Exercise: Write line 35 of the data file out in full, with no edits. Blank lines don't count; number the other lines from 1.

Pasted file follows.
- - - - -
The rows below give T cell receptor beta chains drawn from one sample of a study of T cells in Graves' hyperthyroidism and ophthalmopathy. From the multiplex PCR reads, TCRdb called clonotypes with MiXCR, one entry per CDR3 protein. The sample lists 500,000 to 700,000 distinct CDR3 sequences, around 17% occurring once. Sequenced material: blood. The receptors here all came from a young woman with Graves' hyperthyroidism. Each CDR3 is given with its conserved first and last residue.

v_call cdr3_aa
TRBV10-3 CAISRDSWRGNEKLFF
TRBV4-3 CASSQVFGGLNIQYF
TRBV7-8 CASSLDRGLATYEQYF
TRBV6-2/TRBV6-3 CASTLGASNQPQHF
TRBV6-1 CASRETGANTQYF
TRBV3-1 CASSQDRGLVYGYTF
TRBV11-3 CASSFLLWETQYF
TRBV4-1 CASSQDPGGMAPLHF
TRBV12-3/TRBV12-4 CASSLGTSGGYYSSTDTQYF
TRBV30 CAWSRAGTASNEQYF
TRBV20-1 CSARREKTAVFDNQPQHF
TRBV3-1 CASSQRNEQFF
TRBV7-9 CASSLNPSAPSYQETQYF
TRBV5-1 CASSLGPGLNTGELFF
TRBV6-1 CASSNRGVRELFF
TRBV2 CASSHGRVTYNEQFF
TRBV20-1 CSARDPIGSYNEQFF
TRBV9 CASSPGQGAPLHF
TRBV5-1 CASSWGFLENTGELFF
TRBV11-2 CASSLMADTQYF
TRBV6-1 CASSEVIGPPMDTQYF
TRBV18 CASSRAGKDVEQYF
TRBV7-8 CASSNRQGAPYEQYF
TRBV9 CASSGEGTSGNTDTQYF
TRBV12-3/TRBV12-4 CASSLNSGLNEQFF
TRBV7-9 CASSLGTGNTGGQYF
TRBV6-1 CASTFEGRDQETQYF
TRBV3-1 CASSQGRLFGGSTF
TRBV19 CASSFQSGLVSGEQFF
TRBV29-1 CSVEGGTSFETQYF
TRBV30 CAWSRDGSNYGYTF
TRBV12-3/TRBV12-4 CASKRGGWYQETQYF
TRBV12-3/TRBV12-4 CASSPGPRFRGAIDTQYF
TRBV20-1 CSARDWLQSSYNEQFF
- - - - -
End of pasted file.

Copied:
TRBV12-3/TRBV12-4 CASSPGPRFRGAIDTQYF